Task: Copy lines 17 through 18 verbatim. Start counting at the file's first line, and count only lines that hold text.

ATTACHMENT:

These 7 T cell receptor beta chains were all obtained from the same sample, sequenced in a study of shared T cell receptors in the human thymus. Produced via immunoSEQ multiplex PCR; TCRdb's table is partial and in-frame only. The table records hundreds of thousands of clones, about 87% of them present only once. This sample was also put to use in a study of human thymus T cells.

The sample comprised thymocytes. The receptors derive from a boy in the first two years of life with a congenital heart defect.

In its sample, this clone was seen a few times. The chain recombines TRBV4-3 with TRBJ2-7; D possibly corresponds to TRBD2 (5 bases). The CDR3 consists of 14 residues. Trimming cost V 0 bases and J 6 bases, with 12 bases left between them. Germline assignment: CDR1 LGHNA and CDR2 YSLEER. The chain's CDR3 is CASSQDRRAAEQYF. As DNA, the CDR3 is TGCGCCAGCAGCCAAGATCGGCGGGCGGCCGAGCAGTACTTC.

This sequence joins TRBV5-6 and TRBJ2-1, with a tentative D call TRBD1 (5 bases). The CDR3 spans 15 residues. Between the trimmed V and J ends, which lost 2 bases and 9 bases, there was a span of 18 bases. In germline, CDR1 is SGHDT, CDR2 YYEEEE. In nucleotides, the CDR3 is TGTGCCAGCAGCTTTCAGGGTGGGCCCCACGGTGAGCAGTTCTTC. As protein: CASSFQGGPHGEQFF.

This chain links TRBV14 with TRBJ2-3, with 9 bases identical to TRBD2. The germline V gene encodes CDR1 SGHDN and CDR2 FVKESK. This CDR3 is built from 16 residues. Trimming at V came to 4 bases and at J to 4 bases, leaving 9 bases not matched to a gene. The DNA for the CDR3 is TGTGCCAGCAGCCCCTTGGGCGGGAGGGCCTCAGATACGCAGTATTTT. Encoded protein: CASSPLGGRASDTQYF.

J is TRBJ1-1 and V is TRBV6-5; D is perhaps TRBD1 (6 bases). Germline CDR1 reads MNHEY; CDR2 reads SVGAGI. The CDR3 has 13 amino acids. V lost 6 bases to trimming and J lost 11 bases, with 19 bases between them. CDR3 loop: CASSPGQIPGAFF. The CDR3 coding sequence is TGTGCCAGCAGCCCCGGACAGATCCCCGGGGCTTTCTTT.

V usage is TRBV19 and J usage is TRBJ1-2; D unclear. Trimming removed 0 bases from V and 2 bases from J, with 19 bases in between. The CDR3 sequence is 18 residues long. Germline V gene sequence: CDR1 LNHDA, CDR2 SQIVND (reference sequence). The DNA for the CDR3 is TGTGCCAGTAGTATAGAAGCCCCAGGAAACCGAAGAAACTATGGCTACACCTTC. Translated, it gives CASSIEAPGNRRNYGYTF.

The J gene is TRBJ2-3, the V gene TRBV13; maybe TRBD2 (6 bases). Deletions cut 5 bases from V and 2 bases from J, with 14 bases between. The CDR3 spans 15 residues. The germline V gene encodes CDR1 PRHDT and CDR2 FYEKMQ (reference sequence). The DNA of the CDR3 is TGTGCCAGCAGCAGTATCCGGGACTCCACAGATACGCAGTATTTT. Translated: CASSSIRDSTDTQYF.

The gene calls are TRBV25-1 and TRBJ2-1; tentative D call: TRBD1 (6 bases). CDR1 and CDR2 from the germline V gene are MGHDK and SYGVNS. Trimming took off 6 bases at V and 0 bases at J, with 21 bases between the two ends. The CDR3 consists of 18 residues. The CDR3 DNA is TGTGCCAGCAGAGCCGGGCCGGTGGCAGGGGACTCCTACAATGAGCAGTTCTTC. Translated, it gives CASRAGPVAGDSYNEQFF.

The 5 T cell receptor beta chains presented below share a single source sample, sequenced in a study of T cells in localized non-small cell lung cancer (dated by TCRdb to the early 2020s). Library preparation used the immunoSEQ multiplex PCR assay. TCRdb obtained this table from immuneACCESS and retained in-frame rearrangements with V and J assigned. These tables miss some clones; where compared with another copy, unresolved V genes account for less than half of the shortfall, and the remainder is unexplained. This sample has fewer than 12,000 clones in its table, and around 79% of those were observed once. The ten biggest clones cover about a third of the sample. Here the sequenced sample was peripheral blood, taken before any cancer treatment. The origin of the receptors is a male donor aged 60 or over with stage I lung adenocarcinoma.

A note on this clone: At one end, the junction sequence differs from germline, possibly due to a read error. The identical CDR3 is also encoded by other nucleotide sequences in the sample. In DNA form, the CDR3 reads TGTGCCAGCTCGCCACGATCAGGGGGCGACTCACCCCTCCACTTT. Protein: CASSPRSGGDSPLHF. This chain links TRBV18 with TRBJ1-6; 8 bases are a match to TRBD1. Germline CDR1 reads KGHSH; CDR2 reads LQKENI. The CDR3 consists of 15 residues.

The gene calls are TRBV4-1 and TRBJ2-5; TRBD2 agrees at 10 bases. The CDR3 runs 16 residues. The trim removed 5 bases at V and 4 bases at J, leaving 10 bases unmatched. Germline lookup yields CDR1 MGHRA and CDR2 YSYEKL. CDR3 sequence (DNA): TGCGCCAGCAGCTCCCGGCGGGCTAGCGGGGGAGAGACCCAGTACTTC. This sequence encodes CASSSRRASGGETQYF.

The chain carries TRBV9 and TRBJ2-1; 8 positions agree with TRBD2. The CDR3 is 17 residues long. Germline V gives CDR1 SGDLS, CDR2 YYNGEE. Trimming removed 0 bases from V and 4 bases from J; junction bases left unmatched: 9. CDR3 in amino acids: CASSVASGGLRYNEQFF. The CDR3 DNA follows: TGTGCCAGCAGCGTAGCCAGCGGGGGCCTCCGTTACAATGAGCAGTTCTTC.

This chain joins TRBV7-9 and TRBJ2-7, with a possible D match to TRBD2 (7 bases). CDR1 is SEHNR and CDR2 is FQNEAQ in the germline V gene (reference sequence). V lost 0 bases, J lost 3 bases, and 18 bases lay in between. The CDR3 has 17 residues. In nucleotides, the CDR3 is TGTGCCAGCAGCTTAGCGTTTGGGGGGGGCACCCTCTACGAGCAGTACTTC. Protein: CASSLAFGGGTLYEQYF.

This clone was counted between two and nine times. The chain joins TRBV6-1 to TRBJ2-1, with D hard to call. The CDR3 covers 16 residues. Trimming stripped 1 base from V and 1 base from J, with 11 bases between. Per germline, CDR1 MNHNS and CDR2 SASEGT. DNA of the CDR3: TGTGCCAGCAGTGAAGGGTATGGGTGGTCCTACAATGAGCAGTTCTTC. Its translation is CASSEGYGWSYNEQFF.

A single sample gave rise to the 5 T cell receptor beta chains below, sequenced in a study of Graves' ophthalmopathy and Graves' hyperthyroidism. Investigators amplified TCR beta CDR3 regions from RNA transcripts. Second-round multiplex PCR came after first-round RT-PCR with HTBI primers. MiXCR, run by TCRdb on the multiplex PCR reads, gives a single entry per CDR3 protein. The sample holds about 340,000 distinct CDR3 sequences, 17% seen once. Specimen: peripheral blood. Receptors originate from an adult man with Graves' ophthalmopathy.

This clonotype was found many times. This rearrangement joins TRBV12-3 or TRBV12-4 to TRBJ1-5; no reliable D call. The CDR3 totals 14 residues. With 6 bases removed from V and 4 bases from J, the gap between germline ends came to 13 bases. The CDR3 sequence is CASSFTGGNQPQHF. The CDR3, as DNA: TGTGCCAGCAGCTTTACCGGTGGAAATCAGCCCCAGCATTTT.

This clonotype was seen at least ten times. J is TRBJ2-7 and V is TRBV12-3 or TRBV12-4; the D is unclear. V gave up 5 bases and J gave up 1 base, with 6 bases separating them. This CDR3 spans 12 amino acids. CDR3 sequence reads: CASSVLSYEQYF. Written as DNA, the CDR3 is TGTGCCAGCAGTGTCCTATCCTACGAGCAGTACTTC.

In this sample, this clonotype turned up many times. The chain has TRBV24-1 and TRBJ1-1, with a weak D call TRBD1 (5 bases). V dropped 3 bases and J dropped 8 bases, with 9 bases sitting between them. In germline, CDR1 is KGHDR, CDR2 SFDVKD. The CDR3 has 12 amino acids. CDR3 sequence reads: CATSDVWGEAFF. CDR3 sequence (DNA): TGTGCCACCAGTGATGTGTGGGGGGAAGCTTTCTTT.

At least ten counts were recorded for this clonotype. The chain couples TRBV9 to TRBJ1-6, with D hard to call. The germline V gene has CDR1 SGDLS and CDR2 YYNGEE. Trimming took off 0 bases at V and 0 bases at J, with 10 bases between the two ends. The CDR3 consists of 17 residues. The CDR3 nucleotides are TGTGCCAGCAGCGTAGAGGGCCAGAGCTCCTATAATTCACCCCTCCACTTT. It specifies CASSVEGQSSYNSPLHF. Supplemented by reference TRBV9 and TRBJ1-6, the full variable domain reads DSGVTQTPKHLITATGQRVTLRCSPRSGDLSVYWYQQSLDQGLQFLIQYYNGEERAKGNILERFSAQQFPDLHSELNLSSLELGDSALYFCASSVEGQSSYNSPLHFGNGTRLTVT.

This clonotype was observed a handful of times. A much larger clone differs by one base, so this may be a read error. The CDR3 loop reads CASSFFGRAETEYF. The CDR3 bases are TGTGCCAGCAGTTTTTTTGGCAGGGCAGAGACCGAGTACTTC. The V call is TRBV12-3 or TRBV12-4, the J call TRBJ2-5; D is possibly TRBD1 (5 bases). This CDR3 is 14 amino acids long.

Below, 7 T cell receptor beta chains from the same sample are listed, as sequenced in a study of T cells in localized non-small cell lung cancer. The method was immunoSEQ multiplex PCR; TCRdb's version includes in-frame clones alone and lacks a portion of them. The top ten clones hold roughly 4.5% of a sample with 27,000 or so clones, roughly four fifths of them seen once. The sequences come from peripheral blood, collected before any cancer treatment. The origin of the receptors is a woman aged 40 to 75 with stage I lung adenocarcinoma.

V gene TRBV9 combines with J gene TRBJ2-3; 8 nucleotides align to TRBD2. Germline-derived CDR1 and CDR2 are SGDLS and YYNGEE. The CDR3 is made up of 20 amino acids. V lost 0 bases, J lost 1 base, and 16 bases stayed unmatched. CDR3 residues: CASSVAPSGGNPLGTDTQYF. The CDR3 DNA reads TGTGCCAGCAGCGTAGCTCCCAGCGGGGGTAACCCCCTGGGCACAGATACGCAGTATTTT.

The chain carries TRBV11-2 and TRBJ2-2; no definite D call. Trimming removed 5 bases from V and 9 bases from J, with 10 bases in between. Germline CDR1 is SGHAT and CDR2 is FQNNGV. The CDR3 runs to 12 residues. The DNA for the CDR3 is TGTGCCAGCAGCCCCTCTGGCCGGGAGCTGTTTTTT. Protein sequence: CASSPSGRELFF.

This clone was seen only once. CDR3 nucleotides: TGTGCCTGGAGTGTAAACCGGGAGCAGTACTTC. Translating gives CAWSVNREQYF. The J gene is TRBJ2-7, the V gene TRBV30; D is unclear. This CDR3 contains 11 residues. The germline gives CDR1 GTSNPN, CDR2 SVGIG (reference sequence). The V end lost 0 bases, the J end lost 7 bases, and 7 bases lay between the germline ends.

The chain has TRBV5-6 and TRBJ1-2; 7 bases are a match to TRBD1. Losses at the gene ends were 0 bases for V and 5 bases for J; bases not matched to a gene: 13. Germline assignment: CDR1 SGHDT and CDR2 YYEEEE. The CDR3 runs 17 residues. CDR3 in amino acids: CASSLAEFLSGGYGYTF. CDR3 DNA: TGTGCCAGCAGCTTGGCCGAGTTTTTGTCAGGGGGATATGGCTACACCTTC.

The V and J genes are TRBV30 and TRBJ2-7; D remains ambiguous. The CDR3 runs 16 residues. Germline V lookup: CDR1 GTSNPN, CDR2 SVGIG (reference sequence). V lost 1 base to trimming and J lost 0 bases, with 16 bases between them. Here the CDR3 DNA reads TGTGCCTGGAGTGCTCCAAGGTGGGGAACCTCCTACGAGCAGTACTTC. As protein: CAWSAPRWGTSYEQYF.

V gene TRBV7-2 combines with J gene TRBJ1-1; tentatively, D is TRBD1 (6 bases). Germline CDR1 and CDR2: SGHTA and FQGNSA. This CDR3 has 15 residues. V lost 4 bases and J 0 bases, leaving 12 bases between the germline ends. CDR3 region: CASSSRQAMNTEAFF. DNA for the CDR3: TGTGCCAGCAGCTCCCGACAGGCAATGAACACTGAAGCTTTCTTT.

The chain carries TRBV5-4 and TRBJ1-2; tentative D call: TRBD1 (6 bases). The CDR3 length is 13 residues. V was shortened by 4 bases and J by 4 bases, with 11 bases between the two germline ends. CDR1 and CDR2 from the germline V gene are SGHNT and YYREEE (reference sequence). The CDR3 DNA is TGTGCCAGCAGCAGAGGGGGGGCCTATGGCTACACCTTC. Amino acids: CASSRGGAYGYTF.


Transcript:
This clonotype was found many times. This rearrangement joins TRBV12-3 or TRBV12-4 to TRBJ1-5; no reliable D call. The CDR3 totals 14 residues. With 6 bases removed from V and 4 bases from J, the gap between germline ends came to 13 bases. The CDR3 sequence is CASSFTGGNQPQHF. The CDR3, as DNA: TGTGCCAGCAGCTTTACCGGTGGAAATCAGCCCCAGCATTTT.

This clonotype was seen at least ten times. J is TRBJ2-7 and V is TRBV12-3 or TRBV12-4; the D is unclear. V gave up 5 bases and J gave up 1 base, with 6 bases separating them. This CDR3 spans 12 amino acids. CDR3 sequence reads: CASSVLSYEQYF. Written as DNA, the CDR3 is TGTGCCAGCAGTGTCCTATCCTACGAGCAGTACTTC.